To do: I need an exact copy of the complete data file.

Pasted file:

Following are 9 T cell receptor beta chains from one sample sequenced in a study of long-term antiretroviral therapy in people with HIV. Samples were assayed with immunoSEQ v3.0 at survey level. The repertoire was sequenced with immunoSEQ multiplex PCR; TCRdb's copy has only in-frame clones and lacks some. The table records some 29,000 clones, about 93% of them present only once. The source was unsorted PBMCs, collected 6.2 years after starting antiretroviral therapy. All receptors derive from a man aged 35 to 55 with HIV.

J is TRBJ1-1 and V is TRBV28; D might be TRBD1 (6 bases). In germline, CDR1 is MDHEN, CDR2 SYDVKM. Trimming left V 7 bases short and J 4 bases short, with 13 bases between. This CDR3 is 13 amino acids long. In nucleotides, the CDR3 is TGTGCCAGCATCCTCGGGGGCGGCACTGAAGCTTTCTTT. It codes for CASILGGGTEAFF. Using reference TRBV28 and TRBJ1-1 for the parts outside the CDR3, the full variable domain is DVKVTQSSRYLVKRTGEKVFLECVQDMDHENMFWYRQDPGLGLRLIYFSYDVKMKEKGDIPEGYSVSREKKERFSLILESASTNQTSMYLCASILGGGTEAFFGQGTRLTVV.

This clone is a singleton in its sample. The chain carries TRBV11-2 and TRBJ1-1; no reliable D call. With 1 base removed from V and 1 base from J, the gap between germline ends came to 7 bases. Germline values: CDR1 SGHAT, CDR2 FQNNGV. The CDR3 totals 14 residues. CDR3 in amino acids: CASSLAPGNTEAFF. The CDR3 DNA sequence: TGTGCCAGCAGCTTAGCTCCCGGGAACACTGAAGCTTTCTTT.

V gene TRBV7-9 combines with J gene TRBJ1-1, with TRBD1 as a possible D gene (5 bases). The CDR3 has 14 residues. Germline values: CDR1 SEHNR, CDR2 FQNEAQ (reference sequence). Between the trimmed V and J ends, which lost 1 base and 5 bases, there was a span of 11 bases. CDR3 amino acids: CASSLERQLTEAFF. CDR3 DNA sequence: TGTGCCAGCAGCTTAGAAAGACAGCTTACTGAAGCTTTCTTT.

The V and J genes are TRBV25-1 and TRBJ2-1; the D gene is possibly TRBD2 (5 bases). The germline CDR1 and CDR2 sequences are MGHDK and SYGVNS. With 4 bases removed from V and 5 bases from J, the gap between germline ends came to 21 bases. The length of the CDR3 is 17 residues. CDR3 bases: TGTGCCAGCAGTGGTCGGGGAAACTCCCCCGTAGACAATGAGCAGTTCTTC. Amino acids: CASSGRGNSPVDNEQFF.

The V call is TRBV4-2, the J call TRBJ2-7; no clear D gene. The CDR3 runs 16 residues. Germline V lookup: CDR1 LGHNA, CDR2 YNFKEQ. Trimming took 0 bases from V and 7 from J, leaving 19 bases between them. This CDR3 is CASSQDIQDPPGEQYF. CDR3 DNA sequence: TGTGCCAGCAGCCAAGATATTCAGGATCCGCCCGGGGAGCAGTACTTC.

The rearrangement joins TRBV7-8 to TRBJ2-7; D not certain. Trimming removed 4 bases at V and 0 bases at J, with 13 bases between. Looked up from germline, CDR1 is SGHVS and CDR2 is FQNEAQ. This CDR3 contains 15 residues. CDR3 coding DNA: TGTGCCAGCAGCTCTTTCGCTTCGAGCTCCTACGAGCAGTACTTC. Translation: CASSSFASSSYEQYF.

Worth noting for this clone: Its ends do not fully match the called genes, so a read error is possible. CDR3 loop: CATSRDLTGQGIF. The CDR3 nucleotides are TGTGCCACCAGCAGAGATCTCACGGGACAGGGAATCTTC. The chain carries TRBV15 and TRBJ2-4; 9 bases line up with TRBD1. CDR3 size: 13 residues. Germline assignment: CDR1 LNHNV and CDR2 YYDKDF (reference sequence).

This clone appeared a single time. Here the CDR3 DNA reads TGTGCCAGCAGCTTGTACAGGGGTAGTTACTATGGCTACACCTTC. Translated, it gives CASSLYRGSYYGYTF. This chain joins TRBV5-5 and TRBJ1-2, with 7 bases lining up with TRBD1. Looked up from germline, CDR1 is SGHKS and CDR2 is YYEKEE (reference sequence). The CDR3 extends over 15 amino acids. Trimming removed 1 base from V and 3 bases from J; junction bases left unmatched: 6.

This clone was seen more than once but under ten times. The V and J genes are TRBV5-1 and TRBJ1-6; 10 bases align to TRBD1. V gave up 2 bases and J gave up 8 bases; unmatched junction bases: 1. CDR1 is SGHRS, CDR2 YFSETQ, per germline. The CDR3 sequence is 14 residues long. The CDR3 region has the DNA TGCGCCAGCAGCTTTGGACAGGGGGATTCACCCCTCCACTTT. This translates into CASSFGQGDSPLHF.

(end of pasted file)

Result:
Following are 9 T cell receptor beta chains from one sample sequenced in a study of long-term antiretroviral therapy in people with HIV. Samples were assayed with immunoSEQ v3.0 at survey level. The repertoire was sequenced with immunoSEQ multiplex PCR; TCRdb's copy has only in-frame clones and lacks some. The table records some 29,000 clones, about 93% of them present only once. The source was unsorted PBMCs, collected 6.2 years after starting antiretroviral therapy. All receptors derive from a man aged 35 to 55 with HIV.

J is TRBJ1-1 and V is TRBV28; D might be TRBD1 (6 bases). In germline, CDR1 is MDHEN, CDR2 SYDVKM. Trimming left V 7 bases short and J 4 bases short, with 13 bases between. This CDR3 is 13 amino acids long. In nucleotides, the CDR3 is TGTGCCAGCATCCTCGGGGGCGGCACTGAAGCTTTCTTT. It codes for CASILGGGTEAFF. Using reference TRBV28 and TRBJ1-1 for the parts outside the CDR3, the full variable domain is DVKVTQSSRYLVKRTGEKVFLECVQDMDHENMFWYRQDPGLGLRLIYFSYDVKMKEKGDIPEGYSVSREKKERFSLILESASTNQTSMYLCASILGGGTEAFFGQGTRLTVV.

This clone is a singleton in its sample. The chain carries TRBV11-2 and TRBJ1-1; no reliable D call. With 1 base removed from V and 1 base from J, the gap between germline ends came to 7 bases. Germline values: CDR1 SGHAT, CDR2 FQNNGV. The CDR3 totals 14 residues. CDR3 in amino acids: CASSLAPGNTEAFF. The CDR3 DNA sequence: TGTGCCAGCAGCTTAGCTCCCGGGAACACTGAAGCTTTCTTT.

V gene TRBV7-9 combines with J gene TRBJ1-1, with TRBD1 as a possible D gene (5 bases). The CDR3 has 14 residues. Germline values: CDR1 SEHNR, CDR2 FQNEAQ (reference sequence). Between the trimmed V and J ends, which lost 1 base and 5 bases, there was a span of 11 bases. CDR3 amino acids: CASSLERQLTEAFF. CDR3 DNA sequence: TGTGCCAGCAGCTTAGAAAGACAGCTTACTGAAGCTTTCTTT.

The V and J genes are TRBV25-1 and TRBJ2-1; the D gene is possibly TRBD2 (5 bases). The germline CDR1 and CDR2 sequences are MGHDK and SYGVNS. With 4 bases removed from V and 5 bases from J, the gap between germline ends came to 21 bases. The length of the CDR3 is 17 residues. CDR3 bases: TGTGCCAGCAGTGGTCGGGGAAACTCCCCCGTAGACAATGAGCAGTTCTTC. Amino acids: CASSGRGNSPVDNEQFF.

The V call is TRBV4-2, the J call TRBJ2-7; no clear D gene. The CDR3 runs 16 residues. Germline V lookup: CDR1 LGHNA, CDR2 YNFKEQ. Trimming took 0 bases from V and 7 from J, leaving 19 bases between them. This CDR3 is CASSQDIQDPPGEQYF. CDR3 DNA sequence: TGTGCCAGCAGCCAAGATATTCAGGATCCGCCCGGGGAGCAGTACTTC.

The rearrangement joins TRBV7-8 to TRBJ2-7; D not certain. Trimming removed 4 bases at V and 0 bases at J, with 13 bases between. Looked up from germline, CDR1 is SGHVS and CDR2 is FQNEAQ. This CDR3 contains 15 residues. CDR3 coding DNA: TGTGCCAGCAGCTCTTTCGCTTCGAGCTCCTACGAGCAGTACTTC. Translation: CASSSFASSSYEQYF.

Worth noting for this clone: Its ends do not fully match the called genes, so a read error is possible. CDR3 loop: CATSRDLTGQGIF. The CDR3 nucleotides are TGTGCCACCAGCAGAGATCTCACGGGACAGGGAATCTTC. The chain carries TRBV15 and TRBJ2-4; 9 bases line up with TRBD1. CDR3 size: 13 residues. Germline assignment: CDR1 LNHNV and CDR2 YYDKDF (reference sequence).

This clone appeared a single time. Here the CDR3 DNA reads TGTGCCAGCAGCTTGTACAGGGGTAGTTACTATGGCTACACCTTC. Translated, it gives CASSLYRGSYYGYTF. This chain joins TRBV5-5 and TRBJ1-2, with 7 bases lining up with TRBD1. Looked up from germline, CDR1 is SGHKS and CDR2 is YYEKEE (reference sequence). The CDR3 extends over 15 amino acids. Trimming removed 1 base from V and 3 bases from J; junction bases left unmatched: 6.

This clone was seen more than once but under ten times. The V and J genes are TRBV5-1 and TRBJ1-6; 10 bases align to TRBD1. V gave up 2 bases and J gave up 8 bases; unmatched junction bases: 1. CDR1 is SGHRS, CDR2 YFSETQ, per germline. The CDR3 sequence is 14 residues long. The CDR3 region has the DNA TGCGCCAGCAGCTTTGGACAGGGGGATTCACCCCTCCACTTT. This translates into CASSFGQGDSPLHF.